BELLEVUE, Wash. — Cancer treatments have improved astronomically in the past few decades. But as more patients overcome the disease, a different monster is rearing its head: financial toxicity.
“Most people today think about quality of life around cancer and wonder: ‘How do I afford the medicines that will keep me alive?'” said Mark Alles, the CEO and president of biotech company Celgene, which became the parent company of Seattle-based biotech company Juno Therapeutics earlier this year.
Speaking at the Life Science Washington Summit in Bellevue on Friday, Alles said the financial burden of treatment is eclipsing the biological challenges of treating cancer for many patients.
Actually treating the disease “is becoming, ironically, easy,” he said. But that won’t be enough to treat the full range of challenges cancer patients face.
“We can’t just solve for the biologic issue. We have to be solving holistically for what we are, in fact, achieving,” in other words, treating the whole patient, including their financial well being. “We’re not doing that well enough,” he said.
As healthcare costs in the U.S. have grown to the largest in the world, the financial burden of cancer treatment has also increased. Immunotherapies, a new branch of treatments that leverage the immune system to attack cancer, have been particularly effective in treating cancers that are difficult or impossible to survive, but they’ve also faced particular criticism for high prices.
One kind of immunotherapy, called CAR T therapy, comes with a jaw-dropping price tag: The two treatments on the market cost $475,000 and $373,000 respectively. They’ve also wiped out cancer in a significant number of patients who have no other option, up to 90 percent of patients in some trials.
Celgene made a strong move into this area with its $9 billion acquisition of Juno, a Seattle-based CAR T developer, in January. The Seattle region is now the center of the company’s immuno-oncology work.
Drug prices are a common talking point for the Trump Administration, which announced this week that it will seek to make drug companies charge the same cost for products in the U.S. as they do in other countries, where drug prices tend to be lower.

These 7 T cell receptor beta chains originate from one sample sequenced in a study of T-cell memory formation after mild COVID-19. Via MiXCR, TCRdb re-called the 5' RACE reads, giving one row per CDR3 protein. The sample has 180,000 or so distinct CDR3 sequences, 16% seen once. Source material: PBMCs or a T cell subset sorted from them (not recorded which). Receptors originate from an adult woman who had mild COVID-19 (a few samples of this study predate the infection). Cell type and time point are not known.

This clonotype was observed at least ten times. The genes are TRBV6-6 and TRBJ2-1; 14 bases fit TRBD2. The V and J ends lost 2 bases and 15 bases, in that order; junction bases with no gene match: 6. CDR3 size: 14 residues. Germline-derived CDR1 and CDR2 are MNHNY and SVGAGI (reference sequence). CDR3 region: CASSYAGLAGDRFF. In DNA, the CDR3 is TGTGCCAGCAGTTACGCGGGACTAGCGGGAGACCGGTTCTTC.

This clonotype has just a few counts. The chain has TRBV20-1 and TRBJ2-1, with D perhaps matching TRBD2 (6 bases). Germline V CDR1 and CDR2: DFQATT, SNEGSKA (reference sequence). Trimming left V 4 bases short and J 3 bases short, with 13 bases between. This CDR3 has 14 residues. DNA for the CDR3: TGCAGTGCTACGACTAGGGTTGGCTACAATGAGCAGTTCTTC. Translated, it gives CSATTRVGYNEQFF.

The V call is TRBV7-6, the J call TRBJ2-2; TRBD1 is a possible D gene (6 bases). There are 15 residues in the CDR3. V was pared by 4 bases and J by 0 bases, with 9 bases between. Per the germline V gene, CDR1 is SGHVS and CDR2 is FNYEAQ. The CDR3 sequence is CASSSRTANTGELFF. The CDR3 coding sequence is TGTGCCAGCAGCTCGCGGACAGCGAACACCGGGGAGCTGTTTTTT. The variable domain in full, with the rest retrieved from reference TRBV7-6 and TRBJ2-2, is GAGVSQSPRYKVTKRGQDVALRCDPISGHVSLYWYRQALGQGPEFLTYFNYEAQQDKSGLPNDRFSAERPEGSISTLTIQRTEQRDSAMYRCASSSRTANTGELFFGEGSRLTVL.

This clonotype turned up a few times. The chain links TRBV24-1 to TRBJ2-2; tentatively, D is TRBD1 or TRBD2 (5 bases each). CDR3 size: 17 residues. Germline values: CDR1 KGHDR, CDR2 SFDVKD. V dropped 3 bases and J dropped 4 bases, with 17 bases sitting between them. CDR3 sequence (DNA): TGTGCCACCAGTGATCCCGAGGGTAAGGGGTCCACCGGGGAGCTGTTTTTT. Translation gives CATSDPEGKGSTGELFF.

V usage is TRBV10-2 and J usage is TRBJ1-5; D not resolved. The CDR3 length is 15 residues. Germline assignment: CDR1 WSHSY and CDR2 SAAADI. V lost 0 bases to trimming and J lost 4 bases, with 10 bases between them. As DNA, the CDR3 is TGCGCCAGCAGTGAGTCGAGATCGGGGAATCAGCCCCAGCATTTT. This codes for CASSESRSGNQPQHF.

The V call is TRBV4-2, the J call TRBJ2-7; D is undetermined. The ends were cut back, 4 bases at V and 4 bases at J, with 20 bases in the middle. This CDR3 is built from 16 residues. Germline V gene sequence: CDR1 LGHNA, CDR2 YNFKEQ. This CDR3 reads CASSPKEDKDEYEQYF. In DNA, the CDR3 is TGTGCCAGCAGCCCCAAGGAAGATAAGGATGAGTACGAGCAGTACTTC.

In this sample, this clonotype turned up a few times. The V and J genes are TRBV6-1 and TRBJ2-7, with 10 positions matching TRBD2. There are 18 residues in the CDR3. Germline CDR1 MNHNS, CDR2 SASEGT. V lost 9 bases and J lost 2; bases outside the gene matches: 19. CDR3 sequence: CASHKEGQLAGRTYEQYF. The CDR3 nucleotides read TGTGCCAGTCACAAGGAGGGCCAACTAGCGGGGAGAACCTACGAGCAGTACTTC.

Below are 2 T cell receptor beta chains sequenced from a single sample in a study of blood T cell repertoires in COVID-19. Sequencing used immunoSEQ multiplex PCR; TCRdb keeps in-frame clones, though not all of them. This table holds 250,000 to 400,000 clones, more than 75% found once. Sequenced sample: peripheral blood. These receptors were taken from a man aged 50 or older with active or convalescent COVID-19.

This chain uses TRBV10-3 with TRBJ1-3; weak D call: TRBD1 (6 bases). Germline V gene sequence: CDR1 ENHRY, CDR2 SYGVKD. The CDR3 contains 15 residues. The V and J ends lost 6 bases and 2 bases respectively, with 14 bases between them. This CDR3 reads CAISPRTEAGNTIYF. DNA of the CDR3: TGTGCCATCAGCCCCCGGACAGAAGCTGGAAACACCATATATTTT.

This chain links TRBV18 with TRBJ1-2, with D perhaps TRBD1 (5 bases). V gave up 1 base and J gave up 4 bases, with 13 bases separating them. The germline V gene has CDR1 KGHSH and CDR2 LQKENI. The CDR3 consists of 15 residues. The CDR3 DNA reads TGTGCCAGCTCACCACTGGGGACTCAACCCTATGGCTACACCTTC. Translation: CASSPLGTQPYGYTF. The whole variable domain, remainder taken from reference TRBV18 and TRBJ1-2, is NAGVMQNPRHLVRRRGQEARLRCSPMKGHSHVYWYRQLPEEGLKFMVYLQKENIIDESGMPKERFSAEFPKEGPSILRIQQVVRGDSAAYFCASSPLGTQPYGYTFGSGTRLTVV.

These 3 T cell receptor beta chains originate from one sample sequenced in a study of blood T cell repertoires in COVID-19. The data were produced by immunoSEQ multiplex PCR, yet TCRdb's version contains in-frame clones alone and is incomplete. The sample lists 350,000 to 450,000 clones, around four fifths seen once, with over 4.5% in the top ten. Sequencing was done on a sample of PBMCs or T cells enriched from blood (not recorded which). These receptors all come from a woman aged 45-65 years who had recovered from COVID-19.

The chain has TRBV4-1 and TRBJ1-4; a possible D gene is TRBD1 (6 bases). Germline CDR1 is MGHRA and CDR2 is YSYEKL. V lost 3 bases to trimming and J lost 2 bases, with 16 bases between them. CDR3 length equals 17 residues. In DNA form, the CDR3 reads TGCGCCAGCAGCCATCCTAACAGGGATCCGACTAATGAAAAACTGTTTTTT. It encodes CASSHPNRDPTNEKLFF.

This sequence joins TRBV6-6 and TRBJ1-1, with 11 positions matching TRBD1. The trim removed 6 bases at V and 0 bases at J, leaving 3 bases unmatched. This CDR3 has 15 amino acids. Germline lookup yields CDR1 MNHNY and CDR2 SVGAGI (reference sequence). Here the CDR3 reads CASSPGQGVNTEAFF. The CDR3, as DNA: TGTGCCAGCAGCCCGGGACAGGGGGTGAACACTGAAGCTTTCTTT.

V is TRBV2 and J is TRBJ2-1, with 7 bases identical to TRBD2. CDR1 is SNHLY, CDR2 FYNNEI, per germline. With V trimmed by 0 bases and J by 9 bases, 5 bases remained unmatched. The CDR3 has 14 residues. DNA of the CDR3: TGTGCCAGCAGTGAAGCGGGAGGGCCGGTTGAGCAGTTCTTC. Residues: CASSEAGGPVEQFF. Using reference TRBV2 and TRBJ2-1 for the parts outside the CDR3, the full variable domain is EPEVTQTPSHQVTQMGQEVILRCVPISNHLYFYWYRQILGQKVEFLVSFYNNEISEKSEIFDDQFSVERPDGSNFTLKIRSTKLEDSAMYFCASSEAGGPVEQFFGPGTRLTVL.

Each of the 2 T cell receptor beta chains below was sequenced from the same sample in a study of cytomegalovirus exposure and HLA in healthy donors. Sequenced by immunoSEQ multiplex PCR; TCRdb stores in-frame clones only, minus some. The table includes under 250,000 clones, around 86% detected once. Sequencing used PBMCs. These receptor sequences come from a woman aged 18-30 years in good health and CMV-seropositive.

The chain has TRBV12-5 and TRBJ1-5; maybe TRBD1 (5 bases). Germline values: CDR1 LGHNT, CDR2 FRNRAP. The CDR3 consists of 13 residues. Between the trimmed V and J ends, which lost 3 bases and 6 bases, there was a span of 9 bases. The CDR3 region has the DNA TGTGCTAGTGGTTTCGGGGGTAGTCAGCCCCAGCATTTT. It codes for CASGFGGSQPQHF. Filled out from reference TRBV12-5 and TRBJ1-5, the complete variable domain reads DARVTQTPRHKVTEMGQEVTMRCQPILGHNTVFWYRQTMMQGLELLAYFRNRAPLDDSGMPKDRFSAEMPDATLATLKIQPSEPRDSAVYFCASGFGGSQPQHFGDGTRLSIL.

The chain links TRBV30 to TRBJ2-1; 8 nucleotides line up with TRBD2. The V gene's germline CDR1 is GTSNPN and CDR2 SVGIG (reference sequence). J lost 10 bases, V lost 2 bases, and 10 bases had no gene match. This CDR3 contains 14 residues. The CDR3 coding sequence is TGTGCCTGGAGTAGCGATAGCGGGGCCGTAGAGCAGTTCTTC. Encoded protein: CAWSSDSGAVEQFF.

In a statement shared with GeekWire, Celgene said it is taking an active role in addressing the problem of drug pricing.
“Celgene is committed to being part of the solution regarding the pricing of innovative medicines. This process is complex but ultimately must both ensure access for patients and preserve incentives for medical innovation and investment in research and development,” the company said.
Last year, it also committed to only raising prices for its products once per year and limiting increases to the rate of medical inflation.
Alles said the problem of high cancer treatment costs could be tackled by targeting or tailoring therapies to specific populations.
“You want to know why cancer treatment costs so much? It’s not because of the unit cost of the medicine, it’s because we still treat empirically across huge heterogeneous groups of patients, and then we hope we find 30 percent or 40 percent who benefit,” he said.
“But the 60 percent who didn’t benefit, what happens to them? The system is paying for all that but getting no real benefit,” he said. “I don’t even have to tell you about the toll on families.”
He added that CAR T therapies and other targeted immunotherapies may be able to address this problem by matching up patients with therapies based on biological markers.
But at the end of the day, Alles said, financial toxicity is a sign that we are actually winning the fight against cancer.
“What a great problem to have,” he said. “You don’t worry about financial toxicity if you’re not dealing with saving somebody’s life.”